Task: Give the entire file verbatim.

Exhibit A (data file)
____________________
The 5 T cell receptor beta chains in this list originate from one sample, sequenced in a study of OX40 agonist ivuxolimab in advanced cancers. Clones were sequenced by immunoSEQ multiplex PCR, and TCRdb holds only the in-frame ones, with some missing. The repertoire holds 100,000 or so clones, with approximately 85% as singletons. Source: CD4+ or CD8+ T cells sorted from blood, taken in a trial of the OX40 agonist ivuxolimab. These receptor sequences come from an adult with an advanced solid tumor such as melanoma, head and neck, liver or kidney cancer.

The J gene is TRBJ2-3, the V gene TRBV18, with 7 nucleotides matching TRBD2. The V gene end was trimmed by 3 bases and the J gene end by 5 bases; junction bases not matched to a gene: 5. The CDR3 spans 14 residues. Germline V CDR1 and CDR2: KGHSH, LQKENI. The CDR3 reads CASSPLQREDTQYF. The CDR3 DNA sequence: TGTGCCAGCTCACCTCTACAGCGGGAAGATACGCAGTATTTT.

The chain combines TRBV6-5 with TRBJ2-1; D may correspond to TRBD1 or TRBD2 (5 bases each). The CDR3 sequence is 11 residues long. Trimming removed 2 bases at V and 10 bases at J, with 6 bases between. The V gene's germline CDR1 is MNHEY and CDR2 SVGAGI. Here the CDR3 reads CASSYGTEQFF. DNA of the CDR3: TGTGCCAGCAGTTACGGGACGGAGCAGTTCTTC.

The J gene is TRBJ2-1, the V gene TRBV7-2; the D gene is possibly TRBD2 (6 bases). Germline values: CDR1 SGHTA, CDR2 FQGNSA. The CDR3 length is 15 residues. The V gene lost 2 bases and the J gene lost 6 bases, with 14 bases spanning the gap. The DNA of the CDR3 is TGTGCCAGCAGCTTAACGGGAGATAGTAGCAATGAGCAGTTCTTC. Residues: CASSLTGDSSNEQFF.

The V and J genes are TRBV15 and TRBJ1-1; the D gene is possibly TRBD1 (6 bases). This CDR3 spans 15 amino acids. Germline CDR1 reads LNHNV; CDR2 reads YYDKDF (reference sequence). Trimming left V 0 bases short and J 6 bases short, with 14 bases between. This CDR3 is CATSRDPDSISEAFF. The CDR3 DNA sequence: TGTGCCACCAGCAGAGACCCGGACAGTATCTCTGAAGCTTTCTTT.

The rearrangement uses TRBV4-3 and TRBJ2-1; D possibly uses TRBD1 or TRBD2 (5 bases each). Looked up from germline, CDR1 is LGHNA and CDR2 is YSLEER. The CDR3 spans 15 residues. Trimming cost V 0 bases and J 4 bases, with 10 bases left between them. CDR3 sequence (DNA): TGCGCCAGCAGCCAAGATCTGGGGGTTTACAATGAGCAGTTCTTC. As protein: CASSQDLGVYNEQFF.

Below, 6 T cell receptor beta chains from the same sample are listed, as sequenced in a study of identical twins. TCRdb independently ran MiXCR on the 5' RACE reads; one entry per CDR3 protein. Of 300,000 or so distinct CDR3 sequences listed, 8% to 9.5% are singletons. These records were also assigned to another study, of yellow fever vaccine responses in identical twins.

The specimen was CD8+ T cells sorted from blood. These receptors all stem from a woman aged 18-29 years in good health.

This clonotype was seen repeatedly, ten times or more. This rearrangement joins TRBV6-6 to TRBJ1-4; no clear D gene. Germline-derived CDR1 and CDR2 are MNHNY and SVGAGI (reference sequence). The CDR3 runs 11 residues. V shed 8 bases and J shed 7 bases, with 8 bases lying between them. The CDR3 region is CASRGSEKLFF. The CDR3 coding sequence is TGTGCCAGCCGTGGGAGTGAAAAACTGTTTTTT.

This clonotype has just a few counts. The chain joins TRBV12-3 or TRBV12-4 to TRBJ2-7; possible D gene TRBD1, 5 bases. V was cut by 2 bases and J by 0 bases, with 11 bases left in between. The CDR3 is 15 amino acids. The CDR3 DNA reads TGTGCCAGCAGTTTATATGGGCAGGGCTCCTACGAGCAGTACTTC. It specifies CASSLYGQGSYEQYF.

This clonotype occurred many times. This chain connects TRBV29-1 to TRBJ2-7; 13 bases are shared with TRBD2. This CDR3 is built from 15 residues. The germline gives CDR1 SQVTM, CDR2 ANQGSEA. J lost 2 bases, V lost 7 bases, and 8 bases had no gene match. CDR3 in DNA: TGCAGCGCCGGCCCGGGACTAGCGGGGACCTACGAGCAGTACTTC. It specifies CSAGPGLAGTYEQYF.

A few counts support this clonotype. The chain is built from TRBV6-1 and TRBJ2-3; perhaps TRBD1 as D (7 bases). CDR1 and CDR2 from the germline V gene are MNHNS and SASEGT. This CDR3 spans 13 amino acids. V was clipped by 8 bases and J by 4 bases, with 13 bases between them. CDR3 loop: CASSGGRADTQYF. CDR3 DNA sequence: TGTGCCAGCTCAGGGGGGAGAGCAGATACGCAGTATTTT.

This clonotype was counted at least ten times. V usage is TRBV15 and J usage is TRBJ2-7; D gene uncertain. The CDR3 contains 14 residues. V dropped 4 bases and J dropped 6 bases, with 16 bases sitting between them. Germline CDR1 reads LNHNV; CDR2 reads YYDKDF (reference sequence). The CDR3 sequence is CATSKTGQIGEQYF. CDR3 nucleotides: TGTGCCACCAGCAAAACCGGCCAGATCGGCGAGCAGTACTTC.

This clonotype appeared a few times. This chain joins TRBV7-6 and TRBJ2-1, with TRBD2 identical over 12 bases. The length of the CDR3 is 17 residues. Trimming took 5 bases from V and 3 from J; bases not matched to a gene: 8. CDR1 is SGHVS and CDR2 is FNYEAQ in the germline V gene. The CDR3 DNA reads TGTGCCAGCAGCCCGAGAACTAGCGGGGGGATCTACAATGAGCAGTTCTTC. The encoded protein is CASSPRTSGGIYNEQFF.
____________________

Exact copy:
The 5 T cell receptor beta chains in this list originate from one sample, sequenced in a study of OX40 agonist ivuxolimab in advanced cancers. Clones were sequenced by immunoSEQ multiplex PCR, and TCRdb holds only the in-frame ones, with some missing. The repertoire holds 100,000 or so clones, with approximately 85% as singletons. Source: CD4+ or CD8+ T cells sorted from blood, taken in a trial of the OX40 agonist ivuxolimab. These receptor sequences come from an adult with an advanced solid tumor such as melanoma, head and neck, liver or kidney cancer.

The J gene is TRBJ2-3, the V gene TRBV18, with 7 nucleotides matching TRBD2. The V gene end was trimmed by 3 bases and the J gene end by 5 bases; junction bases not matched to a gene: 5. The CDR3 spans 14 residues. Germline V CDR1 and CDR2: KGHSH, LQKENI. The CDR3 reads CASSPLQREDTQYF. The CDR3 DNA sequence: TGTGCCAGCTCACCTCTACAGCGGGAAGATACGCAGTATTTT.

The chain combines TRBV6-5 with TRBJ2-1; D may correspond to TRBD1 or TRBD2 (5 bases each). The CDR3 sequence is 11 residues long. Trimming removed 2 bases at V and 10 bases at J, with 6 bases between. The V gene's germline CDR1 is MNHEY and CDR2 SVGAGI. Here the CDR3 reads CASSYGTEQFF. DNA of the CDR3: TGTGCCAGCAGTTACGGGACGGAGCAGTTCTTC.

The J gene is TRBJ2-1, the V gene TRBV7-2; the D gene is possibly TRBD2 (6 bases). Germline values: CDR1 SGHTA, CDR2 FQGNSA. The CDR3 length is 15 residues. The V gene lost 2 bases and the J gene lost 6 bases, with 14 bases spanning the gap. The DNA of the CDR3 is TGTGCCAGCAGCTTAACGGGAGATAGTAGCAATGAGCAGTTCTTC. Residues: CASSLTGDSSNEQFF.

The V and J genes are TRBV15 and TRBJ1-1; the D gene is possibly TRBD1 (6 bases). This CDR3 spans 15 amino acids. Germline CDR1 reads LNHNV; CDR2 reads YYDKDF (reference sequence). Trimming left V 0 bases short and J 6 bases short, with 14 bases between. This CDR3 is CATSRDPDSISEAFF. The CDR3 DNA sequence: TGTGCCACCAGCAGAGACCCGGACAGTATCTCTGAAGCTTTCTTT.

The rearrangement uses TRBV4-3 and TRBJ2-1; D possibly uses TRBD1 or TRBD2 (5 bases each). Looked up from germline, CDR1 is LGHNA and CDR2 is YSLEER. The CDR3 spans 15 residues. Trimming cost V 0 bases and J 4 bases, with 10 bases left between them. CDR3 sequence (DNA): TGCGCCAGCAGCCAAGATCTGGGGGTTTACAATGAGCAGTTCTTC. As protein: CASSQDLGVYNEQFF.

Below, 6 T cell receptor beta chains from the same sample are listed, as sequenced in a study of identical twins. TCRdb independently ran MiXCR on the 5' RACE reads; one entry per CDR3 protein. Of 300,000 or so distinct CDR3 sequences listed, 8% to 9.5% are singletons. These records were also assigned to another study, of yellow fever vaccine responses in identical twins.

The specimen was CD8+ T cells sorted from blood. These receptors all stem from a woman aged 18-29 years in good health.

This clonotype was seen repeatedly, ten times or more. This rearrangement joins TRBV6-6 to TRBJ1-4; no clear D gene. Germline-derived CDR1 and CDR2 are MNHNY and SVGAGI (reference sequence). The CDR3 runs 11 residues. V shed 8 bases and J shed 7 bases, with 8 bases lying between them. The CDR3 region is CASRGSEKLFF. The CDR3 coding sequence is TGTGCCAGCCGTGGGAGTGAAAAACTGTTTTTT.

This clonotype has just a few counts. The chain joins TRBV12-3 or TRBV12-4 to TRBJ2-7; possible D gene TRBD1, 5 bases. V was cut by 2 bases and J by 0 bases, with 11 bases left in between. The CDR3 is 15 amino acids. The CDR3 DNA reads TGTGCCAGCAGTTTATATGGGCAGGGCTCCTACGAGCAGTACTTC. It specifies CASSLYGQGSYEQYF.

This clonotype occurred many times. This chain connects TRBV29-1 to TRBJ2-7; 13 bases are shared with TRBD2. This CDR3 is built from 15 residues. The germline gives CDR1 SQVTM, CDR2 ANQGSEA. J lost 2 bases, V lost 7 bases, and 8 bases had no gene match. CDR3 in DNA: TGCAGCGCCGGCCCGGGACTAGCGGGGACCTACGAGCAGTACTTC. It specifies CSAGPGLAGTYEQYF.

A few counts support this clonotype. The chain is built from TRBV6-1 and TRBJ2-3; perhaps TRBD1 as D (7 bases). CDR1 and CDR2 from the germline V gene are MNHNS and SASEGT. This CDR3 spans 13 amino acids. V was clipped by 8 bases and J by 4 bases, with 13 bases between them. CDR3 loop: CASSGGRADTQYF. CDR3 DNA sequence: TGTGCCAGCTCAGGGGGGAGAGCAGATACGCAGTATTTT.

This clonotype was counted at least ten times. V usage is TRBV15 and J usage is TRBJ2-7; D gene uncertain. The CDR3 contains 14 residues. V dropped 4 bases and J dropped 6 bases, with 16 bases sitting between them. Germline CDR1 reads LNHNV; CDR2 reads YYDKDF (reference sequence). The CDR3 sequence is CATSKTGQIGEQYF. CDR3 nucleotides: TGTGCCACCAGCAAAACCGGCCAGATCGGCGAGCAGTACTTC.

This clonotype appeared a few times. This chain joins TRBV7-6 and TRBJ2-1, with TRBD2 identical over 12 bases. The length of the CDR3 is 17 residues. Trimming took 5 bases from V and 3 from J; bases not matched to a gene: 8. CDR1 is SGHVS and CDR2 is FNYEAQ in the germline V gene. The CDR3 DNA reads TGTGCCAGCAGCCCGAGAACTAGCGGGGGGATCTACAATGAGCAGTTCTTC. The encoded protein is CASSPRTSGGIYNEQFF.